“I’m afraid it is. At least, that’s what I’ve heard from female co-workers over the years,” she said weakly.

“You must see a doctor. This cannot be good for the baby. You are not getting enough nutrition.”

Of course he was concerned for the baby, not for her. Still, pleasure curled at the edges of her heart. He cared about the baby, as she was beginning to. She had been so frightened at first, so unable to believe that she could actually be pregnant, that it had been easy to detach. But now that the symptoms were so pronounced, now that she truly felt different, it was easier to believe, easier to imagine the reality of a child—her child—growing inside of her. It was easier to truly love the small baby that was nestled in the protective embrace of her womb.

“I know.” She stood on shaky knees, feeling like a newborn giraffe and certain she looked just as ungainly. “My normal gynecologist is also an OB. I’ll give her a call.”

“What is her name?” Marco asked, the request more of a demand, coming from his autocratic mouth.

“Dr. Alyssa Calvin.”

As soon as she’d blurted out the name Marco had retrieved his phone from his pocket and hit the one on his speed dial.

“Cassie, I need you to phone Dr. Alyssa Calvin and make an appointment for one o’ clock today for Mrs. Elaine De Luca.” He snapped the phone shut and placed it back in his jacket pocket.

“Marco! What if she has appointments?”

He shrugged. “Not my concern. I happen to be free today, and I want to be present at the appointment.”

“What if I don’t want you to be there?” she asked, knowing already that the argument was a loss. It would take several fully armed guards to stop Marco when he was on a mission.

“You would have me miss the medical confirmation of our little miracle?” He regarded her closely, his sexy mouth pressed into a grim line. “Is there a reason for that?”

“Are you implying that I’ve lied to you about being pregnant?”

“It is not unheard of.”

“You think I engineered this?” She gestured to the toilet.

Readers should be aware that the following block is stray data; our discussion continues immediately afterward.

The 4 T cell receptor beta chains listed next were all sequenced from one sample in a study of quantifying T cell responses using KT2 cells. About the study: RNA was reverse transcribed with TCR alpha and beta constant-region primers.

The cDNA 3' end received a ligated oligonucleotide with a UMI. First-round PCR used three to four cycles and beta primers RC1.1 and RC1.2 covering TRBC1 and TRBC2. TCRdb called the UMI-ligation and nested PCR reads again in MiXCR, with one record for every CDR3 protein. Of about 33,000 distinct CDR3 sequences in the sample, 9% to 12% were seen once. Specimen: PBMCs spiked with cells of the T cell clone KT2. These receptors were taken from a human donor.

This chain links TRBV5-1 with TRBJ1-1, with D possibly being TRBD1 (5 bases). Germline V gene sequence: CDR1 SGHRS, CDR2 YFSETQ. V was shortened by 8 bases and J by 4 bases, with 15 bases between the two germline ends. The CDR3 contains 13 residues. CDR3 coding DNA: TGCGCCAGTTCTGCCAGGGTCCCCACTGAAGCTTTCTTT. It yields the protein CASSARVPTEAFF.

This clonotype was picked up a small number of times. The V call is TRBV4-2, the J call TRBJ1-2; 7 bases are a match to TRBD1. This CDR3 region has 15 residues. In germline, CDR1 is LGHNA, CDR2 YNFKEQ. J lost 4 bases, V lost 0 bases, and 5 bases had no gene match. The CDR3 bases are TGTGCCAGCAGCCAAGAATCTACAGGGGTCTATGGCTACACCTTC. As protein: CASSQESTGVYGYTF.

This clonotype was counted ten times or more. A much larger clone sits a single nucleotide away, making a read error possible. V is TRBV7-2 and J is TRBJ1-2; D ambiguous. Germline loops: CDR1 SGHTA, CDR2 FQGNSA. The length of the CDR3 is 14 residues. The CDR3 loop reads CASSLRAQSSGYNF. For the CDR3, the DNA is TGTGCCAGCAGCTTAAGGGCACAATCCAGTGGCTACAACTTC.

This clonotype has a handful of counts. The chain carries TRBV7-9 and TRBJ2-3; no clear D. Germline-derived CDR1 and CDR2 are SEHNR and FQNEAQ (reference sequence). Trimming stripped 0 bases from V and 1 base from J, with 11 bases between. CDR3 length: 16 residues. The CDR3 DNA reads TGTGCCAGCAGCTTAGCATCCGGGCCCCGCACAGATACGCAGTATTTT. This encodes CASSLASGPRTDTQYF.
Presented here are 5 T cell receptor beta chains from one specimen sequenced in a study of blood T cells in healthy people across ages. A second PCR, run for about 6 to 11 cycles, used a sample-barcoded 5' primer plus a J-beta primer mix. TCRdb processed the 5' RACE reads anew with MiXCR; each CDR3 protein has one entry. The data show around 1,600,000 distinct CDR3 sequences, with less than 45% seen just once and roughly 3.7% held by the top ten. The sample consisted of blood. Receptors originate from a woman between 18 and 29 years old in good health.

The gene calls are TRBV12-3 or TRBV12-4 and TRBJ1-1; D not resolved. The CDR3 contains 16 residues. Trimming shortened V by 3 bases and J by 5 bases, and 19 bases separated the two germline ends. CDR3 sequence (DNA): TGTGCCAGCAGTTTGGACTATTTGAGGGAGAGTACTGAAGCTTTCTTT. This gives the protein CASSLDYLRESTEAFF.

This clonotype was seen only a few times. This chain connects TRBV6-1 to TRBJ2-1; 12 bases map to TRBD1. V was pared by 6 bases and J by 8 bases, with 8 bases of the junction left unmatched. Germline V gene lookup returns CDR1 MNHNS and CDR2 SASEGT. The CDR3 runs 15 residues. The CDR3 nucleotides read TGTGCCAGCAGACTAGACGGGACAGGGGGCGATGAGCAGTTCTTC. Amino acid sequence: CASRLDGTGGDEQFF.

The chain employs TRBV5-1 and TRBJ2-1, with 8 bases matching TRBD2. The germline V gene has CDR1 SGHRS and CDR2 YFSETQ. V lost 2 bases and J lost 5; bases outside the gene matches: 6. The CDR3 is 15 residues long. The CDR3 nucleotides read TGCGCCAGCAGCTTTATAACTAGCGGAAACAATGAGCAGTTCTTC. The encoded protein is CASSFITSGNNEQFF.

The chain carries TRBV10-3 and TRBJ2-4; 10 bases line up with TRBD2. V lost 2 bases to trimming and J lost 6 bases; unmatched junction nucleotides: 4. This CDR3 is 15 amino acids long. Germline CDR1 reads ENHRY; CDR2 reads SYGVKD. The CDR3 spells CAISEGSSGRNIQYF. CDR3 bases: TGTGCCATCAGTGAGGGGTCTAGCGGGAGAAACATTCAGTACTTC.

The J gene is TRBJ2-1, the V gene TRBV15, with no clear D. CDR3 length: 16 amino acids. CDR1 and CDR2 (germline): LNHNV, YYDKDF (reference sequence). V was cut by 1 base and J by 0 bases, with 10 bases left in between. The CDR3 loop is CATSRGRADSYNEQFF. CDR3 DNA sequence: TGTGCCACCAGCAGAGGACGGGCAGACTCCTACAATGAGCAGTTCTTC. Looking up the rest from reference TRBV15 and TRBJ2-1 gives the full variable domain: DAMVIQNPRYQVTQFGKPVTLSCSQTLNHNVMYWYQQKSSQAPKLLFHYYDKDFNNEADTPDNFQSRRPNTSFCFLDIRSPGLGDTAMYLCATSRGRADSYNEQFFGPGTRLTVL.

“I’ve known a great many women who could empty their stomach contents on demand.”

Rage vibrated through her. “I’m not going to spend the rest of this marriage trying to prove that I’m not plotting against you!”

Anger was replaced by a feeling of crushing defeat, and she swayed on her feet. Marco reached out an arm to steady her, bringing her close to the heat of his body. It was the first time she’d been so close to him since she’d found out about the baby and she melted into him, her body craving the heat from his.

Marco felt wetness from her tears penetrate the fabric of his shirt. Guilt assailed him. He was not a man who allowed uncertainties. He made decisions and he acted on them. He charted a course and he followed it. There was no room for doubt, no room for any sort of confusion. And yet with Elaine he wasn’t certain of anything. She could be strong, yet she could also be achingly vulnerable. He wanted to lash out at her, condemn her for what she had done, and yet he also wanted to fold her into his embrace and promise her that everything would be all right.

“I’m sorry, Elaine.”

She stiffened in his arms. “For?”

“For what I said a moment ago. I know you did not lie about being pregnant.”

She pulled away from him and turned to face the vanity, trying to put her disheveled hair in order. “But you’re not sorry for saying I orchestrated the whole thing in the first place?”

“It does seem rather convenient.”

She laughed. “Oh, yes, so convenient. The vomiting combined with being married to a man who thinks me so mercenary that I would conceive his baby to get my hands on his cash is about the most convenient thing that has ever happened to me.” Tears welled up in her blue eyes and spilled down her waxen cheeks.

His heart twisted, the pain from witnessing her anguish was like a physical blow.

He clenched his teeth and hardened himself against the unconscionable swell of emotion.

He turned away from her. “I cannot be manipulated, Elaine. Do not waste your time trying to appeal to my softer side with your tears.”

It took every ounce of discipline to leave her standing there, looking shocked and injured, but he could not allow her to affect him. He’d never had trouble keeping his emotions separate from his affairs, and yet he had allowed Elaine to get closer, deeper inside of him, than he had ever allowed another woman to get.

It had been his mistake—trusting her, permitting her to mean something to him. He was not a fool. He had clawed his way up from the depths of poverty, he had built up a billion-dollar industry from nothing, and he would not allow himself to be taken down by a woman.

He would not make the mistake of trusting her again.